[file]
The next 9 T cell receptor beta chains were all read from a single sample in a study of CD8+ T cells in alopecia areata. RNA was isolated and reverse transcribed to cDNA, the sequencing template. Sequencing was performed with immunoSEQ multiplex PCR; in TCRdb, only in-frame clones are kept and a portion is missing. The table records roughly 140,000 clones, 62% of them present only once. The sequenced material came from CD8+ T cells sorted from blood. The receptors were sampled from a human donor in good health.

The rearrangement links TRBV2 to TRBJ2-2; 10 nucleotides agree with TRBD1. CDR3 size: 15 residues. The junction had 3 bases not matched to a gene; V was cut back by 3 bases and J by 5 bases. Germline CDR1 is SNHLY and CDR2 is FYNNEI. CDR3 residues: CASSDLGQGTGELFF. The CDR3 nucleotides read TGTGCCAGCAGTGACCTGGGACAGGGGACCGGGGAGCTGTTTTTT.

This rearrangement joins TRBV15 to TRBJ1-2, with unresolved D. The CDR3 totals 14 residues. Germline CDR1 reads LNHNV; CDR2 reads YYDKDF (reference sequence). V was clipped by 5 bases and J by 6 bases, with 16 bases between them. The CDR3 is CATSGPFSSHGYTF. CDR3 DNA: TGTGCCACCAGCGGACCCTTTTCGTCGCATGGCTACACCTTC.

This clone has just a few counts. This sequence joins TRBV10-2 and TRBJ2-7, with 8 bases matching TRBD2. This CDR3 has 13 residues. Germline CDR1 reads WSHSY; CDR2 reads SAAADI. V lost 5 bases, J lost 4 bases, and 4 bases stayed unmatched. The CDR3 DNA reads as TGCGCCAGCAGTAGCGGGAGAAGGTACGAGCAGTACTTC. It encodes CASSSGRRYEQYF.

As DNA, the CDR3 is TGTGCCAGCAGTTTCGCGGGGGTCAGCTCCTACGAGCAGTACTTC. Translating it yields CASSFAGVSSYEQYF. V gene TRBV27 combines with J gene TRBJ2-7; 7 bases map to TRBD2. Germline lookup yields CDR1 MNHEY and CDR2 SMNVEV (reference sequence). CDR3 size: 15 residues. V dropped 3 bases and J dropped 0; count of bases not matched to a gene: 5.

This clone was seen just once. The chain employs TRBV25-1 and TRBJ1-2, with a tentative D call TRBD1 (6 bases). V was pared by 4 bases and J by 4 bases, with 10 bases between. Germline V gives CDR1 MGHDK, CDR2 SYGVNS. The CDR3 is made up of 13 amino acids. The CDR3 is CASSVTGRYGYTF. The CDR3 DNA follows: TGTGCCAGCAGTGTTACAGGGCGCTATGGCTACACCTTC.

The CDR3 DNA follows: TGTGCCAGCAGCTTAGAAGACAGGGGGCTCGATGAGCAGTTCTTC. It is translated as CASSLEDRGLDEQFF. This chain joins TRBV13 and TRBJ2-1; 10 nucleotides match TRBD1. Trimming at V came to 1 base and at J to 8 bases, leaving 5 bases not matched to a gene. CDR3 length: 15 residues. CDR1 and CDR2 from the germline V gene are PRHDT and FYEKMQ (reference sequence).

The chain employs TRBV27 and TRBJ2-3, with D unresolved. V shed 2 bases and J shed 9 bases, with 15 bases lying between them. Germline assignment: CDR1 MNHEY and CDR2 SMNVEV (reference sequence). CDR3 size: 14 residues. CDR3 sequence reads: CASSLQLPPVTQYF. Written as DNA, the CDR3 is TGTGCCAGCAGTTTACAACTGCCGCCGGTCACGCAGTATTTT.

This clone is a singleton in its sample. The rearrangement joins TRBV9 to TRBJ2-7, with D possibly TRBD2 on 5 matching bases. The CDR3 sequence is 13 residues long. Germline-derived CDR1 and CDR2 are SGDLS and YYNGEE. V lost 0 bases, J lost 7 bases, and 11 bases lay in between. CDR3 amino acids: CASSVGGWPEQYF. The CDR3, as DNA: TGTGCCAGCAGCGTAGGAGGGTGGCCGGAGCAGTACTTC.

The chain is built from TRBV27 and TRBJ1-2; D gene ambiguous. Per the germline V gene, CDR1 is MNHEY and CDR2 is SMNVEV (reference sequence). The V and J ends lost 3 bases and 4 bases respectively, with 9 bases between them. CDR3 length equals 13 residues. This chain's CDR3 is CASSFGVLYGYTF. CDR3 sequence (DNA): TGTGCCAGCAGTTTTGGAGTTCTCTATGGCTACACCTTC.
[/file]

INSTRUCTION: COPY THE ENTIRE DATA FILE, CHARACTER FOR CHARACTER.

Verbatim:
The next 9 T cell receptor beta chains were all read from a single sample in a study of CD8+ T cells in alopecia areata. RNA was isolated and reverse transcribed to cDNA, the sequencing template. Sequencing was performed with immunoSEQ multiplex PCR; in TCRdb, only in-frame clones are kept and a portion is missing. The table records roughly 140,000 clones, 62% of them present only once. The sequenced material came from CD8+ T cells sorted from blood. The receptors were sampled from a human donor in good health.

The rearrangement links TRBV2 to TRBJ2-2; 10 nucleotides agree with TRBD1. CDR3 size: 15 residues. The junction had 3 bases not matched to a gene; V was cut back by 3 bases and J by 5 bases. Germline CDR1 is SNHLY and CDR2 is FYNNEI. CDR3 residues: CASSDLGQGTGELFF. The CDR3 nucleotides read TGTGCCAGCAGTGACCTGGGACAGGGGACCGGGGAGCTGTTTTTT.

This rearrangement joins TRBV15 to TRBJ1-2, with unresolved D. The CDR3 totals 14 residues. Germline CDR1 reads LNHNV; CDR2 reads YYDKDF (reference sequence). V was clipped by 5 bases and J by 6 bases, with 16 bases between them. The CDR3 is CATSGPFSSHGYTF. CDR3 DNA: TGTGCCACCAGCGGACCCTTTTCGTCGCATGGCTACACCTTC.

This clone has just a few counts. This sequence joins TRBV10-2 and TRBJ2-7, with 8 bases matching TRBD2. This CDR3 has 13 residues. Germline CDR1 reads WSHSY; CDR2 reads SAAADI. V lost 5 bases, J lost 4 bases, and 4 bases stayed unmatched. The CDR3 DNA reads as TGCGCCAGCAGTAGCGGGAGAAGGTACGAGCAGTACTTC. It encodes CASSSGRRYEQYF.

As DNA, the CDR3 is TGTGCCAGCAGTTTCGCGGGGGTCAGCTCCTACGAGCAGTACTTC. Translating it yields CASSFAGVSSYEQYF. V gene TRBV27 combines with J gene TRBJ2-7; 7 bases map to TRBD2. Germline lookup yields CDR1 MNHEY and CDR2 SMNVEV (reference sequence). CDR3 size: 15 residues. V dropped 3 bases and J dropped 0; count of bases not matched to a gene: 5.

This clone was seen just once. The chain employs TRBV25-1 and TRBJ1-2, with a tentative D call TRBD1 (6 bases). V was pared by 4 bases and J by 4 bases, with 10 bases between. Germline V gives CDR1 MGHDK, CDR2 SYGVNS. The CDR3 is made up of 13 amino acids. The CDR3 is CASSVTGRYGYTF. The CDR3 DNA follows: TGTGCCAGCAGTGTTACAGGGCGCTATGGCTACACCTTC.

The CDR3 DNA follows: TGTGCCAGCAGCTTAGAAGACAGGGGGCTCGATGAGCAGTTCTTC. It is translated as CASSLEDRGLDEQFF. This chain joins TRBV13 and TRBJ2-1; 10 nucleotides match TRBD1. Trimming at V came to 1 base and at J to 8 bases, leaving 5 bases not matched to a gene. CDR3 length: 15 residues. CDR1 and CDR2 from the germline V gene are PRHDT and FYEKMQ (reference sequence).

The chain employs TRBV27 and TRBJ2-3, with D unresolved. V shed 2 bases and J shed 9 bases, with 15 bases lying between them. Germline assignment: CDR1 MNHEY and CDR2 SMNVEV (reference sequence). CDR3 size: 14 residues. CDR3 sequence reads: CASSLQLPPVTQYF. Written as DNA, the CDR3 is TGTGCCAGCAGTTTACAACTGCCGCCGGTCACGCAGTATTTT.

This clone is a singleton in its sample. The rearrangement joins TRBV9 to TRBJ2-7, with D possibly TRBD2 on 5 matching bases. The CDR3 sequence is 13 residues long. Germline-derived CDR1 and CDR2 are SGDLS and YYNGEE. V lost 0 bases, J lost 7 bases, and 11 bases lay in between. CDR3 amino acids: CASSVGGWPEQYF. The CDR3, as DNA: TGTGCCAGCAGCGTAGGAGGGTGGCCGGAGCAGTACTTC.

The chain is built from TRBV27 and TRBJ1-2; D gene ambiguous. Per the germline V gene, CDR1 is MNHEY and CDR2 is SMNVEV (reference sequence). The V and J ends lost 3 bases and 4 bases respectively, with 9 bases between them. CDR3 length equals 13 residues. This chain's CDR3 is CASSFGVLYGYTF. CDR3 sequence (DNA): TGTGCCAGCAGTTTTGGAGTTCTCTATGGCTACACCTTC.